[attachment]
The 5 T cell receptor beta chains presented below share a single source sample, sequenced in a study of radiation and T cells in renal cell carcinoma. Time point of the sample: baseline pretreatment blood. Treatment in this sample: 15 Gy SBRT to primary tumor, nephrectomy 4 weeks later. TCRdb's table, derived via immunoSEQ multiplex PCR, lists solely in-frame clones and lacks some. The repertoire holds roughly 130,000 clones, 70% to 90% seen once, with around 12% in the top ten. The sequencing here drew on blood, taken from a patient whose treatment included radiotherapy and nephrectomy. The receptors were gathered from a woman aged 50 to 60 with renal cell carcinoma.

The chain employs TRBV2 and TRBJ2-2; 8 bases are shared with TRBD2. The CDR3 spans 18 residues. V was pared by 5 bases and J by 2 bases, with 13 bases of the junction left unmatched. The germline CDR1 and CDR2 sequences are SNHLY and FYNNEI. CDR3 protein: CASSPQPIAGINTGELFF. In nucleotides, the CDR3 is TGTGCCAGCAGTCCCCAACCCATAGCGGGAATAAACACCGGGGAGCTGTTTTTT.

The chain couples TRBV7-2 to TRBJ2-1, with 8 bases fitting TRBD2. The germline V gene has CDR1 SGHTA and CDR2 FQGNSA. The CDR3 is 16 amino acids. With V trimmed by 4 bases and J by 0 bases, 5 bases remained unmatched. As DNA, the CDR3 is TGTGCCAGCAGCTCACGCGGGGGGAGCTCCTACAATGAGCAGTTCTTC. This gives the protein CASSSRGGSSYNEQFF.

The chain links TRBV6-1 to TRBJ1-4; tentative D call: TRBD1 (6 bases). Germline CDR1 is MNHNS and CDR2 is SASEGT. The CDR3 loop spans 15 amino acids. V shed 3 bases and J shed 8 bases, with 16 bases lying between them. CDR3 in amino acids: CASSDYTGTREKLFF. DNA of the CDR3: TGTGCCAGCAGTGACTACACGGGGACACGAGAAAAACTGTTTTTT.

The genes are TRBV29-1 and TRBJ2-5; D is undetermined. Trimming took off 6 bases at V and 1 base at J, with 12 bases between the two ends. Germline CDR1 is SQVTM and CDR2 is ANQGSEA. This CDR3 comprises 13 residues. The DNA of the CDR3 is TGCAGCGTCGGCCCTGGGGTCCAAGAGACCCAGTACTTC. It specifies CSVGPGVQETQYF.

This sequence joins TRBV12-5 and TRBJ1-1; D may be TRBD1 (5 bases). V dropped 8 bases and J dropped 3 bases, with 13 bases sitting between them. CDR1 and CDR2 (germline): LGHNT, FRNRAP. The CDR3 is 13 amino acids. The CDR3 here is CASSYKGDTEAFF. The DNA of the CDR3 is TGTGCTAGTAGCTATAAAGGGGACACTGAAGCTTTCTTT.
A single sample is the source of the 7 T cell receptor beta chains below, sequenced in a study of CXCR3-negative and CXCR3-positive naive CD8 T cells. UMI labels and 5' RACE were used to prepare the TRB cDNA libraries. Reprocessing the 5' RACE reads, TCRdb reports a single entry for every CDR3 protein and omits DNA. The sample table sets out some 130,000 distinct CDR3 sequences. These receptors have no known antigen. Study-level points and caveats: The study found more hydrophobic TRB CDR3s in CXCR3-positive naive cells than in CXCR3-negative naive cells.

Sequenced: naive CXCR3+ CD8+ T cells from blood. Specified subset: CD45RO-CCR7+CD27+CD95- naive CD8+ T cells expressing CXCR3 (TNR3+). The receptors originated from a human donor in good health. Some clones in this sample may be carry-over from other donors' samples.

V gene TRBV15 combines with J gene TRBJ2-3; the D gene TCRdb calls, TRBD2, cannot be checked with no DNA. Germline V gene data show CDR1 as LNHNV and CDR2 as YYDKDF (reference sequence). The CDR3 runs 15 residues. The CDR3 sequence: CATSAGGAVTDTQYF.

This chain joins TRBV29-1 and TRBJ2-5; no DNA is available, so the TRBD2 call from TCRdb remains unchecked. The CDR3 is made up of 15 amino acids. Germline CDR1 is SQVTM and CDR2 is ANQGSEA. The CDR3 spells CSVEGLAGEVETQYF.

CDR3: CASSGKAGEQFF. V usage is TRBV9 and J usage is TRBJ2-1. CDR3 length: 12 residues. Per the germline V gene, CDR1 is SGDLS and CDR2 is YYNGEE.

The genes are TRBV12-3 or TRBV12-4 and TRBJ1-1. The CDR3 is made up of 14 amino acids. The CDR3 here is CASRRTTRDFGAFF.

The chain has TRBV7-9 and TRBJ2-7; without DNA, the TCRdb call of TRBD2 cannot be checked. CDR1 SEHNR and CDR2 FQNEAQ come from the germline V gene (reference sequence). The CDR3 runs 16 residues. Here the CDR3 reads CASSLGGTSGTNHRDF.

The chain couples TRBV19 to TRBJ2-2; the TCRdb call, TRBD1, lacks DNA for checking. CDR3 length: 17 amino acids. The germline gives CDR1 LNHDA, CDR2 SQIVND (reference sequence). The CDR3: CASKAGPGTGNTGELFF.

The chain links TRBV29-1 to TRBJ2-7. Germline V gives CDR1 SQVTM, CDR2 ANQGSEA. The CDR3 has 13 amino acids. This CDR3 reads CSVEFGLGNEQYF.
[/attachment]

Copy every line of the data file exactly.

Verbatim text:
The 5 T cell receptor beta chains presented below share a single source sample, sequenced in a study of radiation and T cells in renal cell carcinoma. Time point of the sample: baseline pretreatment blood. Treatment in this sample: 15 Gy SBRT to primary tumor, nephrectomy 4 weeks later. TCRdb's table, derived via immunoSEQ multiplex PCR, lists solely in-frame clones and lacks some. The repertoire holds roughly 130,000 clones, 70% to 90% seen once, with around 12% in the top ten. The sequencing here drew on blood, taken from a patient whose treatment included radiotherapy and nephrectomy. The receptors were gathered from a woman aged 50 to 60 with renal cell carcinoma.

The chain employs TRBV2 and TRBJ2-2; 8 bases are shared with TRBD2. The CDR3 spans 18 residues. V was pared by 5 bases and J by 2 bases, with 13 bases of the junction left unmatched. The germline CDR1 and CDR2 sequences are SNHLY and FYNNEI. CDR3 protein: CASSPQPIAGINTGELFF. In nucleotides, the CDR3 is TGTGCCAGCAGTCCCCAACCCATAGCGGGAATAAACACCGGGGAGCTGTTTTTT.

The chain couples TRBV7-2 to TRBJ2-1, with 8 bases fitting TRBD2. The germline V gene has CDR1 SGHTA and CDR2 FQGNSA. The CDR3 is 16 amino acids. With V trimmed by 4 bases and J by 0 bases, 5 bases remained unmatched. As DNA, the CDR3 is TGTGCCAGCAGCTCACGCGGGGGGAGCTCCTACAATGAGCAGTTCTTC. This gives the protein CASSSRGGSSYNEQFF.

The chain links TRBV6-1 to TRBJ1-4; tentative D call: TRBD1 (6 bases). Germline CDR1 is MNHNS and CDR2 is SASEGT. The CDR3 loop spans 15 amino acids. V shed 3 bases and J shed 8 bases, with 16 bases lying between them. CDR3 in amino acids: CASSDYTGTREKLFF. DNA of the CDR3: TGTGCCAGCAGTGACTACACGGGGACACGAGAAAAACTGTTTTTT.

The genes are TRBV29-1 and TRBJ2-5; D is undetermined. Trimming took off 6 bases at V and 1 base at J, with 12 bases between the two ends. Germline CDR1 is SQVTM and CDR2 is ANQGSEA. This CDR3 comprises 13 residues. The DNA of the CDR3 is TGCAGCGTCGGCCCTGGGGTCCAAGAGACCCAGTACTTC. It specifies CSVGPGVQETQYF.

This sequence joins TRBV12-5 and TRBJ1-1; D may be TRBD1 (5 bases). V dropped 8 bases and J dropped 3 bases, with 13 bases sitting between them. CDR1 and CDR2 (germline): LGHNT, FRNRAP. The CDR3 is 13 amino acids. The CDR3 here is CASSYKGDTEAFF. The DNA of the CDR3 is TGTGCTAGTAGCTATAAAGGGGACACTGAAGCTTTCTTT.
A single sample is the source of the 7 T cell receptor beta chains below, sequenced in a study of CXCR3-negative and CXCR3-positive naive CD8 T cells. UMI labels and 5' RACE were used to prepare the TRB cDNA libraries. Reprocessing the 5' RACE reads, TCRdb reports a single entry for every CDR3 protein and omits DNA. The sample table sets out some 130,000 distinct CDR3 sequences. These receptors have no known antigen. Study-level points and caveats: The study found more hydrophobic TRB CDR3s in CXCR3-positive naive cells than in CXCR3-negative naive cells.

Sequenced: naive CXCR3+ CD8+ T cells from blood. Specified subset: CD45RO-CCR7+CD27+CD95- naive CD8+ T cells expressing CXCR3 (TNR3+). The receptors originated from a human donor in good health. Some clones in this sample may be carry-over from other donors' samples.

V gene TRBV15 combines with J gene TRBJ2-3; the D gene TCRdb calls, TRBD2, cannot be checked with no DNA. Germline V gene data show CDR1 as LNHNV and CDR2 as YYDKDF (reference sequence). The CDR3 runs 15 residues. The CDR3 sequence: CATSAGGAVTDTQYF.

This chain joins TRBV29-1 and TRBJ2-5; no DNA is available, so the TRBD2 call from TCRdb remains unchecked. The CDR3 is made up of 15 amino acids. Germline CDR1 is SQVTM and CDR2 is ANQGSEA. The CDR3 spells CSVEGLAGEVETQYF.

CDR3: CASSGKAGEQFF. V usage is TRBV9 and J usage is TRBJ2-1. CDR3 length: 12 residues. Per the germline V gene, CDR1 is SGDLS and CDR2 is YYNGEE.

The genes are TRBV12-3 or TRBV12-4 and TRBJ1-1. The CDR3 is made up of 14 amino acids. The CDR3 here is CASRRTTRDFGAFF.

The chain has TRBV7-9 and TRBJ2-7; without DNA, the TCRdb call of TRBD2 cannot be checked. CDR1 SEHNR and CDR2 FQNEAQ come from the germline V gene (reference sequence). The CDR3 runs 16 residues. Here the CDR3 reads CASSLGGTSGTNHRDF.

The chain couples TRBV19 to TRBJ2-2; the TCRdb call, TRBD1, lacks DNA for checking. CDR3 length: 17 amino acids. The germline gives CDR1 LNHDA, CDR2 SQIVND (reference sequence). The CDR3: CASKAGPGTGNTGELFF.

The chain links TRBV29-1 to TRBJ2-7. Germline V gives CDR1 SQVTM, CDR2 ANQGSEA. The CDR3 has 13 amino acids. This CDR3 reads CSVEFGLGNEQYF.